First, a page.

Learn About the Law
Get help with your legal needs
FindLaw’s Learn About the Law features thousands of informational articles to help you understand your options. And if you’re ready to hire an attorney, find one in your area who can help.
Everett SWEET, Appellant–Defendant, v. STATE of Indiana, Appellee–Plaintiff.
OPINION ON REHEARING
STATEMENT OF THE CASE
The State petitions for rehearing following this court's December 6, 2013, opinion, in which we affirmed the post-conviction court's denial of Sweet's petition for post-conviction relief. While the State prevailed in our original appeal, in its petition for rehearing the State asserts that we mistakenly relied on our Supreme Court's opinion in Norris v. State, 896 N.E.2d 1149 (Ind.2008), rather than our Supreme Court's opinion in Helton v. State, 907 N.E.2d 1020 (Ind.2009). The State is correct. Norris involved a petition for post-conviction relief filed pursuant to Indiana Post–Conviction Rule 1(a)(4), whereas Helton, like Sweet's appeal, involved a petition filed pursuant to Rule 1(a)(1). Accordingly, we grant the State's petition, vacate our prior opinion, and substitute our prior opinion with this opinion on rehearing. We again affirm the post-conviction court's denial of Sweet's petition for post-conviction relief.
FACTS AND PROCEDURAL HISTORY
On November 27, 2008, Sweet stayed the night at the home of Jason Weinley. The next morning, Sweet “call[ed] around trying to find ․ fertilizer” and told Weinley he needed fertilizer “[f]or making meth.” Motion to Suppress Transcript at 7–8. Weinley told Sweet to leave, and Weinley gave Sweet a ride to a third party's house. En route, Sweet told Weinley that “he forgot his [backpack] on [Weinley's] porch.” Id. at 8.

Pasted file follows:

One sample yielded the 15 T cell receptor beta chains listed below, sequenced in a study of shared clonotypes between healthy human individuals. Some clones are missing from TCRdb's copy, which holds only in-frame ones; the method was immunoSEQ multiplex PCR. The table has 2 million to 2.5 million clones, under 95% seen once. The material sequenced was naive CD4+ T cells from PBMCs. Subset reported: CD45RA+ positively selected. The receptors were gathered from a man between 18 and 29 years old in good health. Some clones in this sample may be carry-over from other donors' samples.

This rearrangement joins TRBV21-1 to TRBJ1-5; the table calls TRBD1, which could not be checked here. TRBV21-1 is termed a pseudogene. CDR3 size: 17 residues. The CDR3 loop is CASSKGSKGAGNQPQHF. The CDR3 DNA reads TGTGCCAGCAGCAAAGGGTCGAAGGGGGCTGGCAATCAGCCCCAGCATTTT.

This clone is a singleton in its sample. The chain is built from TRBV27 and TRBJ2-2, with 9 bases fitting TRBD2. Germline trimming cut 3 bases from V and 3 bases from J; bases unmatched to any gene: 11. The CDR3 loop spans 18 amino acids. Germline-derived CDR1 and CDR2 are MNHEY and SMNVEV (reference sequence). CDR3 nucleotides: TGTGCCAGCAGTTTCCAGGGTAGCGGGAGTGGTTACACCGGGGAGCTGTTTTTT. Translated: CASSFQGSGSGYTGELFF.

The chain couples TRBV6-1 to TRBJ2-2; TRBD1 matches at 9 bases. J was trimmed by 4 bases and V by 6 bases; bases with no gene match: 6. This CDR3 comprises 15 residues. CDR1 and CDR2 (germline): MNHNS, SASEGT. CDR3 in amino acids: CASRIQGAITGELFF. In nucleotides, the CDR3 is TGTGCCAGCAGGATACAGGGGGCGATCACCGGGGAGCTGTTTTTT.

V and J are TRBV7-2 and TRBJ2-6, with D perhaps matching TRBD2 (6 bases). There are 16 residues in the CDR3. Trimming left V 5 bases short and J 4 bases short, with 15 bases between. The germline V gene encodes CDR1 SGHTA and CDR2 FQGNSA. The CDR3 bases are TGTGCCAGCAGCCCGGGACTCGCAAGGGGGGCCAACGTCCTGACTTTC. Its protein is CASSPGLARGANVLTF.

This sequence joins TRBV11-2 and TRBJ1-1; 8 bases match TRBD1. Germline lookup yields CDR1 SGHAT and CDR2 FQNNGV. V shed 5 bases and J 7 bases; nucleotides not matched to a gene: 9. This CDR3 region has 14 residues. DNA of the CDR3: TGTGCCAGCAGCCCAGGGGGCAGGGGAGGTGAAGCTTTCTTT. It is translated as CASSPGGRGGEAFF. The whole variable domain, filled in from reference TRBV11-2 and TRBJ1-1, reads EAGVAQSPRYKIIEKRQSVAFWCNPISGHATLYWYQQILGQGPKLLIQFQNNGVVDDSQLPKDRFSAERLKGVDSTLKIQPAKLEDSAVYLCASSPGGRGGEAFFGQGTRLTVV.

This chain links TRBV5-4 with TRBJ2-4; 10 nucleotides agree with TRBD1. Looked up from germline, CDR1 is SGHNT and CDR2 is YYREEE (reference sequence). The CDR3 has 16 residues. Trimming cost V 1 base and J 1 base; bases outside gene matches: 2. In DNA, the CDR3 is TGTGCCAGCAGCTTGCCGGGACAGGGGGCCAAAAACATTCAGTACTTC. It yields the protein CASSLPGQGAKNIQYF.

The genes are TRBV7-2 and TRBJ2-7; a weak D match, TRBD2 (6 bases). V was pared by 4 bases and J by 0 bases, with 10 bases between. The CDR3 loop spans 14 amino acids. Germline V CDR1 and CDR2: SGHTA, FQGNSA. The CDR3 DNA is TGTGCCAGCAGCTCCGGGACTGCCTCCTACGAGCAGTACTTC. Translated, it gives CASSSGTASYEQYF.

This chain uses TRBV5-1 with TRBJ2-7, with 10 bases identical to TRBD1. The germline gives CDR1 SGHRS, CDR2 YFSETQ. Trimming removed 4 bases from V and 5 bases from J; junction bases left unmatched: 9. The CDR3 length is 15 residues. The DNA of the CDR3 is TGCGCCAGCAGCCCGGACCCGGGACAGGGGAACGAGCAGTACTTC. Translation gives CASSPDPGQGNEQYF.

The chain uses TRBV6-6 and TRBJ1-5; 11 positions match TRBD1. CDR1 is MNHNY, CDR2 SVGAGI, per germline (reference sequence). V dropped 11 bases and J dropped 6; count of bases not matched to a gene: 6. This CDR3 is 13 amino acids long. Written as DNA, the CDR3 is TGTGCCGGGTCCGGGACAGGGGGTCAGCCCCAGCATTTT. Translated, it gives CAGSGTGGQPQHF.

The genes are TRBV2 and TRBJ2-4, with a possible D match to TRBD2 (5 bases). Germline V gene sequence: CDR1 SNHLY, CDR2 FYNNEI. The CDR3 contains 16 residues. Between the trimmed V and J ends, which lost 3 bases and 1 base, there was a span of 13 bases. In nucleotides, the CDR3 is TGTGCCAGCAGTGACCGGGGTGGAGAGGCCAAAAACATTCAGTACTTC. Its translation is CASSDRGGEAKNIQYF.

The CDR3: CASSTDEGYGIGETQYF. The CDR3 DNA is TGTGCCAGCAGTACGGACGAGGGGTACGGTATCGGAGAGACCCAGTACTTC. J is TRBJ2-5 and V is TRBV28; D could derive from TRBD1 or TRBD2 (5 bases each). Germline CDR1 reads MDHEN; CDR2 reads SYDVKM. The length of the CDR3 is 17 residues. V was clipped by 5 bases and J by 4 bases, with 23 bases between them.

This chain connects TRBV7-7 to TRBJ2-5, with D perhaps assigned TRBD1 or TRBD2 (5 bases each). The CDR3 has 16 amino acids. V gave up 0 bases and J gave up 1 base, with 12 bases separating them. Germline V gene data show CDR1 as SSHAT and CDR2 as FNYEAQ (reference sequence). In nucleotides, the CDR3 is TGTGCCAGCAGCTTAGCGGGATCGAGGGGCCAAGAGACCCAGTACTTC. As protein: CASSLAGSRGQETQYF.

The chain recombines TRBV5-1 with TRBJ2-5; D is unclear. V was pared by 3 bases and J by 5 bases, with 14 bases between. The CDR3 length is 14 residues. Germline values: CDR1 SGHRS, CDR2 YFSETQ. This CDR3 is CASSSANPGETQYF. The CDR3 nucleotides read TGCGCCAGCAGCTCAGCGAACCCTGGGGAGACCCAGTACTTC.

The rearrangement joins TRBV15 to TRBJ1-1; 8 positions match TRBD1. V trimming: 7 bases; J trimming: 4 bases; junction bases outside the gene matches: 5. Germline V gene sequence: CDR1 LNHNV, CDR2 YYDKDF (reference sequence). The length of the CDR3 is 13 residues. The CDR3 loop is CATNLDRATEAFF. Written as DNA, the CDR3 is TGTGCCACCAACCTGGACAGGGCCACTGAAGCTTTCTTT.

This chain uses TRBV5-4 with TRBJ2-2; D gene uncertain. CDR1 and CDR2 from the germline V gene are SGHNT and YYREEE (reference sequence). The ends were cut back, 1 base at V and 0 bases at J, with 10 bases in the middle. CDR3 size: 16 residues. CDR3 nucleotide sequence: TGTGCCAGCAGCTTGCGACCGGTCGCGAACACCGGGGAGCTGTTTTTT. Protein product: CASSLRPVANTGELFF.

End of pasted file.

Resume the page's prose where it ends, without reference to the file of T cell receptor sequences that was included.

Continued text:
When he returned to his home, Weinley located Sweet's backpack. Weinley “was worried about what was in it because [he had] kids running around” and he “wanted to make sure that it wasn't stuffed with meth.” Id. at 9. Upon opening Sweet's backpack, Weinley discovered a mobile meth lab. Weinley called the Huntington Police Department.
Detective Matt Hughes responded to Weinley's call and learned that the State had several active warrants for Sweet's arrest. Detective Hughes set up surveillance a few blocks from Weinley's residence and observed Sweet return to pick up his backpack and then drive away. Detective Hughes initiated a traffic stop and arrested Sweet pursuant to the active arrest warrants. Detective Hughes observed Sweet's backpack behind the driver's seat, and he seized and searched the backpack without a search warrant. Detective Hughes confirmed Weinley's initial report that the backpack was a mobile meth lab.